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Published: March 21st 2008
Chile´s Atacama desert (the world´s driest desert) is a 24 hour bus journey north from Santiago but worth every minute of travel. Initially we were only going to stay in San Pedro de Atacama (the main village in the desert) for a few days but ended up staying over a week. This is the kind of place that Barry and I love - a nice town with good places to eat and facilities but a mere few kilometres from amazing sights. We took our first days in San Pedro relatively easy as we wanted to acclimatise to its 2,400 metres altitude before going any higher (this place really can leave you short of breath just from walking along the main street too quickly!).
Valle de la Muerte & Valle de la Luna
These two valleys near to San Pedro are home to fantastic rock formations. We cycled to the Valle de la Muerte (Valley of Death) and were continually stopping to take photos and stare in awe at the folded rocks (described in one guidebook as being "like an accordion"). It was particularly special as there were very few other people around and with the bikes we were able
to explore more than the cars which had to turn back due to a pile-up of sand on the road.
To visit the Valle de la Luna (Valley of the moon) we took a tour from San Pedro, mainly because it is a fair distance away and we would be returning after dark. We saw some stunning rock formations and enjoyed watching a perfect sunset over the rocks, sand dunes and volcanoes in the distance.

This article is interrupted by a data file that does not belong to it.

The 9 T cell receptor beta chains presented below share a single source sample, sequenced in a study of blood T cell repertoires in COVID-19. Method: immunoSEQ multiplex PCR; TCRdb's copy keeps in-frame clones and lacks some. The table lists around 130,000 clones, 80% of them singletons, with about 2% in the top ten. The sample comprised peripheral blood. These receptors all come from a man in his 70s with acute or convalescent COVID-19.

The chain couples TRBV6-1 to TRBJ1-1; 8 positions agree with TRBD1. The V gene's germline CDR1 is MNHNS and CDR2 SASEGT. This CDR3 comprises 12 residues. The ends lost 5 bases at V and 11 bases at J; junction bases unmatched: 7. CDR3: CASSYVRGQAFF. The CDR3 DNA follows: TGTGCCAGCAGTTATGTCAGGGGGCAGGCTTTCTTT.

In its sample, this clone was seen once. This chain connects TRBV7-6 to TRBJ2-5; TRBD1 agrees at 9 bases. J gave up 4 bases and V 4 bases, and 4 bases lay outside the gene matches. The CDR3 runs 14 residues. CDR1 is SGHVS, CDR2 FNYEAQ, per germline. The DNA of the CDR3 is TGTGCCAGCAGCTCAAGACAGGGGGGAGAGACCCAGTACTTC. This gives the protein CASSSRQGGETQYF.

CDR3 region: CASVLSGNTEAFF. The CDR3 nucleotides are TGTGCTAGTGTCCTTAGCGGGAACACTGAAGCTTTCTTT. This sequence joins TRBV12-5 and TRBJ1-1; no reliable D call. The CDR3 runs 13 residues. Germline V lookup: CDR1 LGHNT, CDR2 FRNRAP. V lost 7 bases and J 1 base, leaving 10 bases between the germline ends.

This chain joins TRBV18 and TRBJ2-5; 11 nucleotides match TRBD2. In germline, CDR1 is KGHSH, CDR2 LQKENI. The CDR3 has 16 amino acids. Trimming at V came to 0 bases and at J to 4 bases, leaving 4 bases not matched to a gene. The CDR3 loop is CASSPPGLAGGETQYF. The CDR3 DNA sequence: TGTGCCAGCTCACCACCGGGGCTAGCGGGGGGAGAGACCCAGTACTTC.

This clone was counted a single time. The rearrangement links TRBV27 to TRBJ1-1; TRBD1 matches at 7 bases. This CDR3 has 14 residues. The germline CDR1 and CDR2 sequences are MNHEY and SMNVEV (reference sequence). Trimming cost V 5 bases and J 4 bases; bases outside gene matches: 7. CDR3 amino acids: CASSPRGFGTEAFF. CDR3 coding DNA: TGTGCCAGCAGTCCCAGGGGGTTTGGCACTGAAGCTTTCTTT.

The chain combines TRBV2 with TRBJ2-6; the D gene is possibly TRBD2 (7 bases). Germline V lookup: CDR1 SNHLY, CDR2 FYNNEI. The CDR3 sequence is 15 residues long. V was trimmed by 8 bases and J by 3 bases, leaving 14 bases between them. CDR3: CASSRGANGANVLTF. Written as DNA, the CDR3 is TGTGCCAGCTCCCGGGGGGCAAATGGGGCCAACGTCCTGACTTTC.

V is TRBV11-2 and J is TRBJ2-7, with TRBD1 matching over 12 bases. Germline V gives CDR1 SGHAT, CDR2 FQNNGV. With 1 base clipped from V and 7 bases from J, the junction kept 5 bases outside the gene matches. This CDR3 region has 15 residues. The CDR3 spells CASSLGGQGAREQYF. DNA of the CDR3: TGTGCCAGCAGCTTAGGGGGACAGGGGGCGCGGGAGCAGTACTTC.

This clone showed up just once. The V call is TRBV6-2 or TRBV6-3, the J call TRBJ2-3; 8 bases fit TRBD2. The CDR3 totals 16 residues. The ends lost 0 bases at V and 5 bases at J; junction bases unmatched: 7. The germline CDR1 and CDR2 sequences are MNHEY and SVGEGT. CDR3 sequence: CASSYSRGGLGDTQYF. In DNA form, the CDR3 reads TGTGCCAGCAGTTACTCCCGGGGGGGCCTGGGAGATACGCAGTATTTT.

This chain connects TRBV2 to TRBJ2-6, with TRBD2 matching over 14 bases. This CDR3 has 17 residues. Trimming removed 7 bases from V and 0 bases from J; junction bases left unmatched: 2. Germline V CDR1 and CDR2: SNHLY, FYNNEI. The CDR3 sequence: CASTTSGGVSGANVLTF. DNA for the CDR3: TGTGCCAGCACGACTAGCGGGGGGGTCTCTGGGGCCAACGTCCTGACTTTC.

Pukara de Quitor & The Devil´s Gorge
Deciding to stay vaguely healthy we hired bikes for a second day. We first visited the Pukara de Quitor (fortress) a few kilometres outside of San Pedro. This is in a fantastic location, obviously built with strategy in mind, and with an all-encompassing view of the surrounding landscape. It was especially worthwhile to hike up the hill next to the Pukara with views over the Valle de la Muerte.
From the Pukara we cycled on a dirt track to the Devil´s Gorge. This involved crossing a number of small streams and eventually what could be termed a small river. We took our shoes off and waded through whilst carrying the bikes on our shoulders
- lots of fun although the river current was surprisingly strong! We cycled and then walked through the Devil´s Gorge which has more wonderful rock formations, especially impressive in the late afternoon sun.
Lagunas altiplanicas & Salar de Atacama
As part of our "high altitude" training we decided to take a tour from San Pedro to two lagunas in the altiplano region near San Pedro. This involved a drive up to a pass at 4,200 metres altitude. This was the highest point that Barry and I had ever reached (despite all of our previous trekking) and it is bizarre to think that we got there in a minibus! The two lagunas - Miscanti and Miniques - were amazing, with calm waters, volcanoes in the background and blue skies above. We got a little short of breath when walking around the lakes but generally felt ok - a good sign for our altitude adjustment.
This trip also included a stop at the Salar de Atacama. This giant salt flat covers some 8,000 square kilometres and is home to lots of flamingoes as well, of course, as plenty of salt. The salt is apparently very deep in places but
at the surface it is clumpy and interspersed by shallow lakes. The whole place was incredibly bright (similar to standing on a snow field) and I was glad I had my sunglasses with me!